Sky sells majority stake in Sky Bet
Satellite broadcaster Sky has sold a majority stake in Sky Bet, valuing the gambling operation at £800m.
The Leeds-based operation, which includes sites such as Sky Vegas and Sky Bingo, is being bought by private equity group CVC Capital Partners.
Sky will be paid £600m when the deal is completed next year and will retain a 20% stake.
Betting and gaming was not regarded as part of Sky's core business, a spokesperson said.
The sale would allow it to focus on the "significant growth opportunities" in pay television in the five European markets it operated in, Sky said.
The company recently completed the acquisition of Sky Italia and a 90% stake in Sky Deutschland, bringing its customer base to 20 million across Britain, Ireland, Germany, Austria and Italy.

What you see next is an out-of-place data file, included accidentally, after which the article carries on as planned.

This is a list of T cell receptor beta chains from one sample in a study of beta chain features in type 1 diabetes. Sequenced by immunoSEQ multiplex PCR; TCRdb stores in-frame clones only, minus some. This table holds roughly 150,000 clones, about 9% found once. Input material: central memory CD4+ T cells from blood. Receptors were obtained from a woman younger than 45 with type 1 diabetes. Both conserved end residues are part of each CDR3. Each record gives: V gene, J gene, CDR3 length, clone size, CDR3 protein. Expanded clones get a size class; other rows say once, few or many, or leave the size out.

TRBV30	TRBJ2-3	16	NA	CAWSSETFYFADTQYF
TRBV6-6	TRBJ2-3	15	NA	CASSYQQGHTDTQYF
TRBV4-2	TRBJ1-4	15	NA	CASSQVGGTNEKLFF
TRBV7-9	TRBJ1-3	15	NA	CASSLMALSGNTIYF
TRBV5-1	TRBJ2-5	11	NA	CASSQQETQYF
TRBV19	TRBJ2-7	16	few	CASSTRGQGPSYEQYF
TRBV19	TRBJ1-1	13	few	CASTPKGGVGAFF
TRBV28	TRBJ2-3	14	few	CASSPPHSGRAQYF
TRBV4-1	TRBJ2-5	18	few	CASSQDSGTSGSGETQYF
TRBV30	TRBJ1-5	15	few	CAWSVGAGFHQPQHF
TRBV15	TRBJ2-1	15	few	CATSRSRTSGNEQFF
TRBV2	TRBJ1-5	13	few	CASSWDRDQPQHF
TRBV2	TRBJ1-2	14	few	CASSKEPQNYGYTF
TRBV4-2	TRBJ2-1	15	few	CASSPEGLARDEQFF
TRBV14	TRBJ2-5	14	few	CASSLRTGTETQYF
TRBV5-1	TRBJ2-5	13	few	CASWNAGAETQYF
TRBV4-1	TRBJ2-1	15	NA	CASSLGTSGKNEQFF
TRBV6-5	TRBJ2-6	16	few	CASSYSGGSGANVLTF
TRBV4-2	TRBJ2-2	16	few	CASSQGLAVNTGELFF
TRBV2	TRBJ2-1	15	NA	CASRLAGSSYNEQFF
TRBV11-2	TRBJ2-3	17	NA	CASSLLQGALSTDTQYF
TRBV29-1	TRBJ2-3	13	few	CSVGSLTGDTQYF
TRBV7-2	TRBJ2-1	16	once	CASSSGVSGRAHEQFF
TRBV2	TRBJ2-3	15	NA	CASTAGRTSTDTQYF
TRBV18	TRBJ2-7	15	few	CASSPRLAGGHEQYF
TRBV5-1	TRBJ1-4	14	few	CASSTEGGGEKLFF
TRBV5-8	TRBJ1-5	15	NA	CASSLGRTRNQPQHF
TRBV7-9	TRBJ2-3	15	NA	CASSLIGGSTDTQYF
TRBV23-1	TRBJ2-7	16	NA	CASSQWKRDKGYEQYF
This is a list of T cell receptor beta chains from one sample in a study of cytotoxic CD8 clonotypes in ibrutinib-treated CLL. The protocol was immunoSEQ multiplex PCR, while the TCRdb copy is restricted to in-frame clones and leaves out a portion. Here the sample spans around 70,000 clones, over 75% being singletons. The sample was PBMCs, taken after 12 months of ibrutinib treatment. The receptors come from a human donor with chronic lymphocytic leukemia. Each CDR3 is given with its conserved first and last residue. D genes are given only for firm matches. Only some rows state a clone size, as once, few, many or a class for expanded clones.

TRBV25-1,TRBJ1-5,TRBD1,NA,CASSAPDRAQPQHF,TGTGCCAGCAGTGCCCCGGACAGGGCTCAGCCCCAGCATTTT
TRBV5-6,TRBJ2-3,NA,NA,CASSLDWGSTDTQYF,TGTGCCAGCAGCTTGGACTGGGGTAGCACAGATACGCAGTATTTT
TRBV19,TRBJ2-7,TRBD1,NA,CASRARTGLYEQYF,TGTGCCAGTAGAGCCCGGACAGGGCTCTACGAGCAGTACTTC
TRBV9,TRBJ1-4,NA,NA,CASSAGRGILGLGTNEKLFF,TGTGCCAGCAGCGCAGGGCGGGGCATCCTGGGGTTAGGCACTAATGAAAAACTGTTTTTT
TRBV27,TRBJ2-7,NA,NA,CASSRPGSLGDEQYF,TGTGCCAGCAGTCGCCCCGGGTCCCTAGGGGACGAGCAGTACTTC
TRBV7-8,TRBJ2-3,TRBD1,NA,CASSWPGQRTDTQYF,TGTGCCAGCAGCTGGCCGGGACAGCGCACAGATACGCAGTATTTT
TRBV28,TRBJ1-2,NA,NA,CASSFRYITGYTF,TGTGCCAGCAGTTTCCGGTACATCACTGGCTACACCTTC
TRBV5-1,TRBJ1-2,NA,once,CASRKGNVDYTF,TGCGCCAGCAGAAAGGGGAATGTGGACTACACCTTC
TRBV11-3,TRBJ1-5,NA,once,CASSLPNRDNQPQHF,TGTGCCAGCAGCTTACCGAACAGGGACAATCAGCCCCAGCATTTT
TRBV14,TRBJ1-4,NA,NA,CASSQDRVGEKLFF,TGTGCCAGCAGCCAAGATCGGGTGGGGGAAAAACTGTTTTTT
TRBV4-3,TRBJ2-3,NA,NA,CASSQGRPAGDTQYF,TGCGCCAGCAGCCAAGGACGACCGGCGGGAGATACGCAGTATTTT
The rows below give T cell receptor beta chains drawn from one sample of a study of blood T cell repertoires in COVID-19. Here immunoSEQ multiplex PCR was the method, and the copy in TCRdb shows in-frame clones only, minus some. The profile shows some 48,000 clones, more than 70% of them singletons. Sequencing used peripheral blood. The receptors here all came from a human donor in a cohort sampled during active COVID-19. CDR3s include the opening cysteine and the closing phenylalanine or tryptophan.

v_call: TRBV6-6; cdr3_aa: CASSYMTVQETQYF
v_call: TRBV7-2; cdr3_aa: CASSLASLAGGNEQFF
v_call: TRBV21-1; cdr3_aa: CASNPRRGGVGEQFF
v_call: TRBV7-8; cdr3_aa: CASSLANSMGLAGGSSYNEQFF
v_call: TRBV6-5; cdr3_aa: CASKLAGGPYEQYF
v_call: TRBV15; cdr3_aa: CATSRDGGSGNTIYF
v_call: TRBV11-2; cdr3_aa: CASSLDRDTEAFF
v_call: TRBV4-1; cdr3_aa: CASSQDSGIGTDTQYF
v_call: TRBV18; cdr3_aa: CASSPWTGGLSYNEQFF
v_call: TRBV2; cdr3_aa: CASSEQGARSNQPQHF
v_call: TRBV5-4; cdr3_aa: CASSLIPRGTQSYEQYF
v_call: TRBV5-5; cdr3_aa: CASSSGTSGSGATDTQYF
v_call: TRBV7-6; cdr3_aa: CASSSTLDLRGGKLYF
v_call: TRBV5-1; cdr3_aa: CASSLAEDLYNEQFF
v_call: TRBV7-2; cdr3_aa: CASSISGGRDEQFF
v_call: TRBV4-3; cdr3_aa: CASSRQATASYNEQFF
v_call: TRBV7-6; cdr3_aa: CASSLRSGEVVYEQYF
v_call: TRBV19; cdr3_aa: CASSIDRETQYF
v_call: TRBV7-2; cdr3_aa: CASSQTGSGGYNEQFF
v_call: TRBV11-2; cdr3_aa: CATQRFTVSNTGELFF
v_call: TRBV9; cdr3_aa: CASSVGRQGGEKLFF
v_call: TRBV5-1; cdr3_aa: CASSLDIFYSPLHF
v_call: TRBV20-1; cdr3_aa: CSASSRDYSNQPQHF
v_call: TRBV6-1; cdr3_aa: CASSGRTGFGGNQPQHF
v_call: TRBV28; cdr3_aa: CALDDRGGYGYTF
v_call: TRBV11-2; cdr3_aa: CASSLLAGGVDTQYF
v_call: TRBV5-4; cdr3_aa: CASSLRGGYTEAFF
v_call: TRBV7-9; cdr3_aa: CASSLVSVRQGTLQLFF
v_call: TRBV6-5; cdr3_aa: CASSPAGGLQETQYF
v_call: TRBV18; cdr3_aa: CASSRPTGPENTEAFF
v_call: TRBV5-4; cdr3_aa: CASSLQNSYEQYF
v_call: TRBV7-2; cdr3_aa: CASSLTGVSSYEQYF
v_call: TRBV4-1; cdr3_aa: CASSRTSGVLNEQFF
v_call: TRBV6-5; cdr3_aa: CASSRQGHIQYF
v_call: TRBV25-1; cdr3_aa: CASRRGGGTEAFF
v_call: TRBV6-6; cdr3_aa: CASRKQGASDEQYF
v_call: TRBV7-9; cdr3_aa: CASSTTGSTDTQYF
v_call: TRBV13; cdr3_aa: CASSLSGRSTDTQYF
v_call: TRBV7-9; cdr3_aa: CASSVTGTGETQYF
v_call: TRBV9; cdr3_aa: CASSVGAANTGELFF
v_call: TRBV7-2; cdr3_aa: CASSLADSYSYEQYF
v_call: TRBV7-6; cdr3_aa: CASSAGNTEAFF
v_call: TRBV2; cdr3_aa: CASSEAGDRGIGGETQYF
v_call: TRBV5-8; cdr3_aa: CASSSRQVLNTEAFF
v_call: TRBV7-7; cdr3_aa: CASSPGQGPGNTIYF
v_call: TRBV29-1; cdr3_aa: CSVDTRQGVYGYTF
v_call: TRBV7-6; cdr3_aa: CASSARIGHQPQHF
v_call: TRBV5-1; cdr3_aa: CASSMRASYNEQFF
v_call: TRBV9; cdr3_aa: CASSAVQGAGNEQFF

Jeremy Darroch, chief executive of Sky, said the sale realised "significant value" for shareholders.
Shares in Sky rose 1.2% to 938p in London, valuing the company at just over £16bn. The stock has risen by almost 20% in the past 12 months.
Analysts at Citi said Sky could use some of the proceeds to buy out the remaining minority shareholders in Germany, adding: "We think a sale of Sky Bet is a sensible strategic move."
Investec described Sky Bet is a "non-core but highly successful asset" and said proceeds should help the company pay down debt, which was expected to be £6.3bn for the 2015 financial year.
CVC, which has had an interest in the betting and gaming sector with stakes in companies such as William Hill and IG Group, tried to buy Betfair last year in a £1bn deal. However, the two companies failed to agree on price.
The private equity group controls the Formula One motor racing business.
Sky Bet will remain in Leeds with all staff moving to the new entity.
The business generated net revenues of £182m in the year to June 30 and pre-tax profits of £50m.
Sky has struck a long-term brand licence agreement with Sky Bet.